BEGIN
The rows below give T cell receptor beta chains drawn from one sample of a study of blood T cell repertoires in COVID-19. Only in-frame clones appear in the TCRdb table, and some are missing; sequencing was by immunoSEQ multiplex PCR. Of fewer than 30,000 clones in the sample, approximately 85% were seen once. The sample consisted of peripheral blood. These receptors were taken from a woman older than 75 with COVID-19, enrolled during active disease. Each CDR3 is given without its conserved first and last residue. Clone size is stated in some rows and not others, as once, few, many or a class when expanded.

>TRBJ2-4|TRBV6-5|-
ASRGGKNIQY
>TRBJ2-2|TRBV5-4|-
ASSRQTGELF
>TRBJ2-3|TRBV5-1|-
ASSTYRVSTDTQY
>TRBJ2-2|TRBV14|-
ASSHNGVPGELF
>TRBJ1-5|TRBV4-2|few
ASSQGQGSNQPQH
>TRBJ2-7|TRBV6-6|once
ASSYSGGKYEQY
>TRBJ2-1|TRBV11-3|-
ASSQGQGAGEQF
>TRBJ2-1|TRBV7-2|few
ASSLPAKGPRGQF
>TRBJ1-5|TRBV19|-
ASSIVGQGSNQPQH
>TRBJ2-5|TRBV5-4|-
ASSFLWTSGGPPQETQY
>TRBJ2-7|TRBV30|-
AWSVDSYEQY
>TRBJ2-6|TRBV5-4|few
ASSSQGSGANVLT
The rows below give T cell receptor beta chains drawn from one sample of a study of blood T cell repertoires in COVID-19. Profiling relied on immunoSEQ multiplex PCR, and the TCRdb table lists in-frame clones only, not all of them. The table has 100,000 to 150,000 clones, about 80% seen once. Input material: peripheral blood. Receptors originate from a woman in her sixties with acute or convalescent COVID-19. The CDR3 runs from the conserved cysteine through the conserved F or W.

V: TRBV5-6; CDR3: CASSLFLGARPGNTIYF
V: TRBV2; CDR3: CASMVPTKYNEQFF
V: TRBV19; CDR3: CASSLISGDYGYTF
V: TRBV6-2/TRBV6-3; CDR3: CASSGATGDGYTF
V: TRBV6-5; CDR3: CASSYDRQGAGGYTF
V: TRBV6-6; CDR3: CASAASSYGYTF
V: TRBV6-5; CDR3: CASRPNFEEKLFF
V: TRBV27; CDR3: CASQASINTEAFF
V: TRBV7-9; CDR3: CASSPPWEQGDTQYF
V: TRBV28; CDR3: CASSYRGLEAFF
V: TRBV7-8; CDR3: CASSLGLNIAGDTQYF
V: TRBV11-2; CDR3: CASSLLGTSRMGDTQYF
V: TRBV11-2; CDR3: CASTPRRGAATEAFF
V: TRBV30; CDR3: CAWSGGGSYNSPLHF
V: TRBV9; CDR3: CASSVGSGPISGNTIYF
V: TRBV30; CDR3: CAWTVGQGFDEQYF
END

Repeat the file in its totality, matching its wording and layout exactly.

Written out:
The rows below give T cell receptor beta chains drawn from one sample of a study of blood T cell repertoires in COVID-19. Only in-frame clones appear in the TCRdb table, and some are missing; sequencing was by immunoSEQ multiplex PCR. Of fewer than 30,000 clones in the sample, approximately 85% were seen once. The sample consisted of peripheral blood. These receptors were taken from a woman older than 75 with COVID-19, enrolled during active disease. Each CDR3 is given without its conserved first and last residue. Clone size is stated in some rows and not others, as once, few, many or a class when expanded.

>TRBJ2-4|TRBV6-5|-
ASRGGKNIQY
>TRBJ2-2|TRBV5-4|-
ASSRQTGELF
>TRBJ2-3|TRBV5-1|-
ASSTYRVSTDTQY
>TRBJ2-2|TRBV14|-
ASSHNGVPGELF
>TRBJ1-5|TRBV4-2|few
ASSQGQGSNQPQH
>TRBJ2-7|TRBV6-6|once
ASSYSGGKYEQY
>TRBJ2-1|TRBV11-3|-
ASSQGQGAGEQF
>TRBJ2-1|TRBV7-2|few
ASSLPAKGPRGQF
>TRBJ1-5|TRBV19|-
ASSIVGQGSNQPQH
>TRBJ2-5|TRBV5-4|-
ASSFLWTSGGPPQETQY
>TRBJ2-7|TRBV30|-
AWSVDSYEQY
>TRBJ2-6|TRBV5-4|few
ASSSQGSGANVLT
The rows below give T cell receptor beta chains drawn from one sample of a study of blood T cell repertoires in COVID-19. Profiling relied on immunoSEQ multiplex PCR, and the TCRdb table lists in-frame clones only, not all of them. The table has 100,000 to 150,000 clones, about 80% seen once. Input material: peripheral blood. Receptors originate from a woman in her sixties with acute or convalescent COVID-19. The CDR3 runs from the conserved cysteine through the conserved F or W.

V: TRBV5-6; CDR3: CASSLFLGARPGNTIYF
V: TRBV2; CDR3: CASMVPTKYNEQFF
V: TRBV19; CDR3: CASSLISGDYGYTF
V: TRBV6-2/TRBV6-3; CDR3: CASSGATGDGYTF
V: TRBV6-5; CDR3: CASSYDRQGAGGYTF
V: TRBV6-6; CDR3: CASAASSYGYTF
V: TRBV6-5; CDR3: CASRPNFEEKLFF
V: TRBV27; CDR3: CASQASINTEAFF
V: TRBV7-9; CDR3: CASSPPWEQGDTQYF
V: TRBV28; CDR3: CASSYRGLEAFF
V: TRBV7-8; CDR3: CASSLGLNIAGDTQYF
V: TRBV11-2; CDR3: CASSLLGTSRMGDTQYF
V: TRBV11-2; CDR3: CASTPRRGAATEAFF
V: TRBV30; CDR3: CAWSGGGSYNSPLHF
V: TRBV9; CDR3: CASSVGSGPISGNTIYF
V: TRBV30; CDR3: CAWTVGQGFDEQYF